The strongest argument for reducing alert status is that far too many U.S. and Russian warheads remain in a high state of launch readiness – much higher than warranted by disputes that are very small by Cold War standards. The weakest case for de-alerting is as an anti-terrorism measure, the subject of a subsequent post. Complex technical fixes to de-alert U.S. and Russian forces will take time and energy. Both would be better spent on reducing stockpiled warheads and deployed launchers.


  1. Jon W (History)

    Nice post, Michael. Don’t forget Larry Hagman got to hang out with a very nicely clad genie for a while too. Don’t forget that george Clooney produced a TV live play of this in 2000 with the following cast:

    The President – Richard Dreyfuss
    Brig Gen Warren A. Black – Harvey Keitel
    Prof. Groeteschele – Hank Azaria
    Gen Bogan – Brian Dennehy
    Col Jack Grady – George Clooney
    Col Cascio – John Diehl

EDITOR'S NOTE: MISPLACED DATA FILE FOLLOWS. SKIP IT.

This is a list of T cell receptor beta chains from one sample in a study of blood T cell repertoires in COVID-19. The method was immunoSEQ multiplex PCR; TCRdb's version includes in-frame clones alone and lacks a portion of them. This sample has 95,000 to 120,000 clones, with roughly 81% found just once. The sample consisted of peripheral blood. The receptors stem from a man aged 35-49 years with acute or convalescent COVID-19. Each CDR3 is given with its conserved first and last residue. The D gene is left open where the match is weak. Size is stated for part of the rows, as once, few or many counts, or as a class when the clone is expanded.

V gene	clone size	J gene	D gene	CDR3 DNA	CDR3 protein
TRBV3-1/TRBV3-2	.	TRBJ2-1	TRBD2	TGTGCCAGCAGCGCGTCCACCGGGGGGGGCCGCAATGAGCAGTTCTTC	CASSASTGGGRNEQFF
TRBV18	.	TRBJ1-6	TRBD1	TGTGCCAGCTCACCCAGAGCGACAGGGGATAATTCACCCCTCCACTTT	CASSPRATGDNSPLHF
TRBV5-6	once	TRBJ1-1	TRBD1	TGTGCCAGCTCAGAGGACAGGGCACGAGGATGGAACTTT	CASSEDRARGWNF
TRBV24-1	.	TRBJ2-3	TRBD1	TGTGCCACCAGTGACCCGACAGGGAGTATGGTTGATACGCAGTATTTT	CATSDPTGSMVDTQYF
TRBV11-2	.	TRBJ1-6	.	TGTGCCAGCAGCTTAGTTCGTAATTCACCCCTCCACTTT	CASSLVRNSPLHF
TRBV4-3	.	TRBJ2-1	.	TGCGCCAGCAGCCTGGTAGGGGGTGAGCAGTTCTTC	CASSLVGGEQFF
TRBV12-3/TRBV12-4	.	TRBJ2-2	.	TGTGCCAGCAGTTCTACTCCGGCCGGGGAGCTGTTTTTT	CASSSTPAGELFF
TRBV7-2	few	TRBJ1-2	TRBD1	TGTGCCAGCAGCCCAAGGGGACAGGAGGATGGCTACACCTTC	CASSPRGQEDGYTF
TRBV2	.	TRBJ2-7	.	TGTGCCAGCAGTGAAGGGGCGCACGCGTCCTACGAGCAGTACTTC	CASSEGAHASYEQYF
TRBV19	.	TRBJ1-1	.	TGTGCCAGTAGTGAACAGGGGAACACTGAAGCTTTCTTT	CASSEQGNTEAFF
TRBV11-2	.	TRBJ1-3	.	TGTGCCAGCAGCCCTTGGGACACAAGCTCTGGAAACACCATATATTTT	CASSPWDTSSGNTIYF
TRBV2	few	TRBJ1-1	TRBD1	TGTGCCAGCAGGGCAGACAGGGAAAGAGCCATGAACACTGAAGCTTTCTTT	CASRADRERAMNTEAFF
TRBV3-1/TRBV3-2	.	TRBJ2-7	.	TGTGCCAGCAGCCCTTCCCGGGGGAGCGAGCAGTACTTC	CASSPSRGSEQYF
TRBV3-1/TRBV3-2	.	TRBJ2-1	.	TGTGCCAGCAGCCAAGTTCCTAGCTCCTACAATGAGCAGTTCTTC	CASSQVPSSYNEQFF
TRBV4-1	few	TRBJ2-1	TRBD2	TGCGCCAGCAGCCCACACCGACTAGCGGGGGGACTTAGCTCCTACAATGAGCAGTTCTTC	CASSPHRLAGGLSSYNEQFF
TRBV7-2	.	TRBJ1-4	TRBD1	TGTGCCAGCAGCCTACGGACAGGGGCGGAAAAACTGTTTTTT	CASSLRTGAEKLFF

Buck – Noah Wyle
    Defense Secretary Swenson – Norman Lloyd
    Gen Stark – Bill Smitrovich
    Gordon Knapp – James Cromwell
    Congressman Raskob – Sam Elliott
    Billy Flynn – Thom Mathews
    1st Lt Jimmy Pierce – Don Cheadle
    Sgt Collins – Tommy Hinkley
    Mrs. Jennie Johnson – Doris Belack
    Betty Black – Cynthia Ettinger

  2. BJR (History)

    I am not so sure that the most important “counter-argument is that “de-alerting” is a technical fix that can’t solve what is essentially a political problem.” Walter Slocombe presents a persuasive argument against de-alerting in “De-Alerting: Diagnoses, Prescriptions,and Side-Effects” available here: http://www.ewi.info/system/files/Slocombe.pdf where he notes that de-alerting would undermine “the chances for restraint in times of crisis.” Do you have any thoughts on Walt’s paper?

    • krepon (History)

      BJR & John: